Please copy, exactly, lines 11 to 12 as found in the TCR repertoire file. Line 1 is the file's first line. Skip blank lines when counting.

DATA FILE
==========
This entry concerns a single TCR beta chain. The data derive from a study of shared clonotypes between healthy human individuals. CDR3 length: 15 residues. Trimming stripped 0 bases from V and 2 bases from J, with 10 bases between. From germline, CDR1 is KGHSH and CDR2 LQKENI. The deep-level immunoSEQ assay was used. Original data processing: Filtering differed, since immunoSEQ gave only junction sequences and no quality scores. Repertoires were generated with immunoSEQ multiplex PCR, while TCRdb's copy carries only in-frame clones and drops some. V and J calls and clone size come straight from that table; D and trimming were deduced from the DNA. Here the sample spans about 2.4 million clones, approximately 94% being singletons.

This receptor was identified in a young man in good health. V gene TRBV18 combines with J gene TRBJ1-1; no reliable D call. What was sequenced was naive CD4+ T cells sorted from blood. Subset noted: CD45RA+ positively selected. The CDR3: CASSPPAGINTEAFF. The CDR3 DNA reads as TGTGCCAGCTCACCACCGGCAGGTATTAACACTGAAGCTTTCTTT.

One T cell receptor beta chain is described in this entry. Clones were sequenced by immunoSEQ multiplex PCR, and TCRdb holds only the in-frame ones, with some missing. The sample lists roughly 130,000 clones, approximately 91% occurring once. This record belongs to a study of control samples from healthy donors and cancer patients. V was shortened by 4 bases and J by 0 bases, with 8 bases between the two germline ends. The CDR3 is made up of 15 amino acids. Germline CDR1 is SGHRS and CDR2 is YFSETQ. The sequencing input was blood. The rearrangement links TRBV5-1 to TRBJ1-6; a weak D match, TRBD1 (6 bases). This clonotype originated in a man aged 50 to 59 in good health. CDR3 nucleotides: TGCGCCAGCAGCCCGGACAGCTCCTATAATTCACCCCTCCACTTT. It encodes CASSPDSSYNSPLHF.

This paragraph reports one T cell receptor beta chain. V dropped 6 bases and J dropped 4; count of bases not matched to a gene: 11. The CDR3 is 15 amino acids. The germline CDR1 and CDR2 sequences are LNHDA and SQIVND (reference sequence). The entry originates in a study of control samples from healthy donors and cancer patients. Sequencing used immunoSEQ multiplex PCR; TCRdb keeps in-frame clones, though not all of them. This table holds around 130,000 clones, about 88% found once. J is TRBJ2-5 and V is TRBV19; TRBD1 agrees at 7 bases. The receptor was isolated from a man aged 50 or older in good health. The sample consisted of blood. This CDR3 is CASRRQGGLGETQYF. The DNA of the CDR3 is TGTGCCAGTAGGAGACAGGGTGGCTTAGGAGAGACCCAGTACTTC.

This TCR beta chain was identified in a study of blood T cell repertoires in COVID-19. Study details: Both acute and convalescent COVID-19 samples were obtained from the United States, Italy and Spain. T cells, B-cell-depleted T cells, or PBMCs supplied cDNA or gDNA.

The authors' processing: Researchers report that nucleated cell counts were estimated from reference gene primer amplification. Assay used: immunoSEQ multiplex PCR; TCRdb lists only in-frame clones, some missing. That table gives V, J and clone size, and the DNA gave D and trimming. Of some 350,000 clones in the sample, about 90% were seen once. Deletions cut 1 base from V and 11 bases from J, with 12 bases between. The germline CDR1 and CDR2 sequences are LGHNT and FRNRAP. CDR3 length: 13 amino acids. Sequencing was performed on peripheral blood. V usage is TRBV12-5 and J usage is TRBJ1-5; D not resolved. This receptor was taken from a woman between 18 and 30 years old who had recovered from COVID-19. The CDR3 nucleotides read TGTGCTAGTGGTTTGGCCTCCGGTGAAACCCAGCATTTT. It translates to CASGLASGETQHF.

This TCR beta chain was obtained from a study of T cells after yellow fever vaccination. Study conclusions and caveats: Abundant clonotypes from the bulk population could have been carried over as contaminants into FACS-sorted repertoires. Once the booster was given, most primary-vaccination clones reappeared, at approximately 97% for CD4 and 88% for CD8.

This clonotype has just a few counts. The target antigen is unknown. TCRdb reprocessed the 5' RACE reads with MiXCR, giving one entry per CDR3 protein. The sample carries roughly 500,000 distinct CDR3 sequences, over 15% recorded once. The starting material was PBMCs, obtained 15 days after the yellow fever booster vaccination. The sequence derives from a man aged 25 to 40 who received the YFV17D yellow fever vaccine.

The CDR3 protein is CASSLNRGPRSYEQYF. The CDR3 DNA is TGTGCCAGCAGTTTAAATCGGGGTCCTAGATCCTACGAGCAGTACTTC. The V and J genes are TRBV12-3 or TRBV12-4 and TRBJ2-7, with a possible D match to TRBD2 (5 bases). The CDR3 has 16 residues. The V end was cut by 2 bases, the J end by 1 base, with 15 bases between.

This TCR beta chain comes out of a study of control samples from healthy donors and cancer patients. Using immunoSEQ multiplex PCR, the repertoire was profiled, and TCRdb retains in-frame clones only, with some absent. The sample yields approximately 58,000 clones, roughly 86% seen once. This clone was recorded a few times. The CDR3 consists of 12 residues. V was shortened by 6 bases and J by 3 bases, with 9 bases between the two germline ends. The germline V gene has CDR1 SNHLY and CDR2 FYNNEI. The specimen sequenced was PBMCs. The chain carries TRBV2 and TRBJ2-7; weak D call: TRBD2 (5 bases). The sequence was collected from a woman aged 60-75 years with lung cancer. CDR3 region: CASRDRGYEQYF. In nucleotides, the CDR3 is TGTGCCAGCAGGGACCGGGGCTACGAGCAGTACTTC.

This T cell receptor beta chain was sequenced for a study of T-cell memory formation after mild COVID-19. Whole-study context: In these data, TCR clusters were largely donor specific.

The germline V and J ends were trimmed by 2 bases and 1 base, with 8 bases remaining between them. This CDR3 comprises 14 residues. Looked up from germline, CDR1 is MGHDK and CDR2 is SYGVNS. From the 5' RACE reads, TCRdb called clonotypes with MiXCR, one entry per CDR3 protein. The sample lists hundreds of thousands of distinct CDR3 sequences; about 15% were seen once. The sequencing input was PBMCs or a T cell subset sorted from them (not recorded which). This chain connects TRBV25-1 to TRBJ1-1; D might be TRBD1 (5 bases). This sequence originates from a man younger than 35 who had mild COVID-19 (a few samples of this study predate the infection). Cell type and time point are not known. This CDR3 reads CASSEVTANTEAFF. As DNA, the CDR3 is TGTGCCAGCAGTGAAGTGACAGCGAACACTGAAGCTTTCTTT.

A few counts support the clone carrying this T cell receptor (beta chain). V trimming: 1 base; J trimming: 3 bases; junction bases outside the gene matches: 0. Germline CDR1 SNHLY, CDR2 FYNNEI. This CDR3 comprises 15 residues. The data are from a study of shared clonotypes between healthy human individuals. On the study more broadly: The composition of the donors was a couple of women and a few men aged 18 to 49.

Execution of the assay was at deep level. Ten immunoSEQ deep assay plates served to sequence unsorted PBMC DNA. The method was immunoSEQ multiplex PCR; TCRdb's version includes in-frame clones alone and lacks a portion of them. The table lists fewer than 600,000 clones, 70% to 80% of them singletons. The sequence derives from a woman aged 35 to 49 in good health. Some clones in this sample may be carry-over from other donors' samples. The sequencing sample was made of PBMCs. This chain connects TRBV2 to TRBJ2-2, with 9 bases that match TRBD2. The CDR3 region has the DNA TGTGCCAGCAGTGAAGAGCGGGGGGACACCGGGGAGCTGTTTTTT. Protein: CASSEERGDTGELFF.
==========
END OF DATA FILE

This T cell receptor beta chain was sequenced for a study of T-cell memory formation after mild COVID-19. Whole-study context: In these data, TCR clusters were largely donor specific.

The germline V and J ends were trimmed by 2 bases and 1 base, with 8 bases remaining between them. This CDR3 comprises 14 residues. Looked up from germline, CDR1 is MGHDK and CDR2 is SYGVNS. From the 5' RACE reads, TCRdb called clonotypes with MiXCR, one entry per CDR3 protein. The sample lists hundreds of thousands of distinct CDR3 sequences; about 15% were seen once. The sequencing input was PBMCs or a T cell subset sorted from them (not recorded which). This chain connects TRBV25-1 to TRBJ1-1; D might be TRBD1 (5 bases). This sequence originates from a man younger than 35 who had mild COVID-19 (a few samples of this study predate the infection). Cell type and time point are not known. This CDR3 reads CASSEVTANTEAFF. As DNA, the CDR3 is TGTGCCAGCAGTGAAGTGACAGCGAACACTGAAGCTTTCTTT.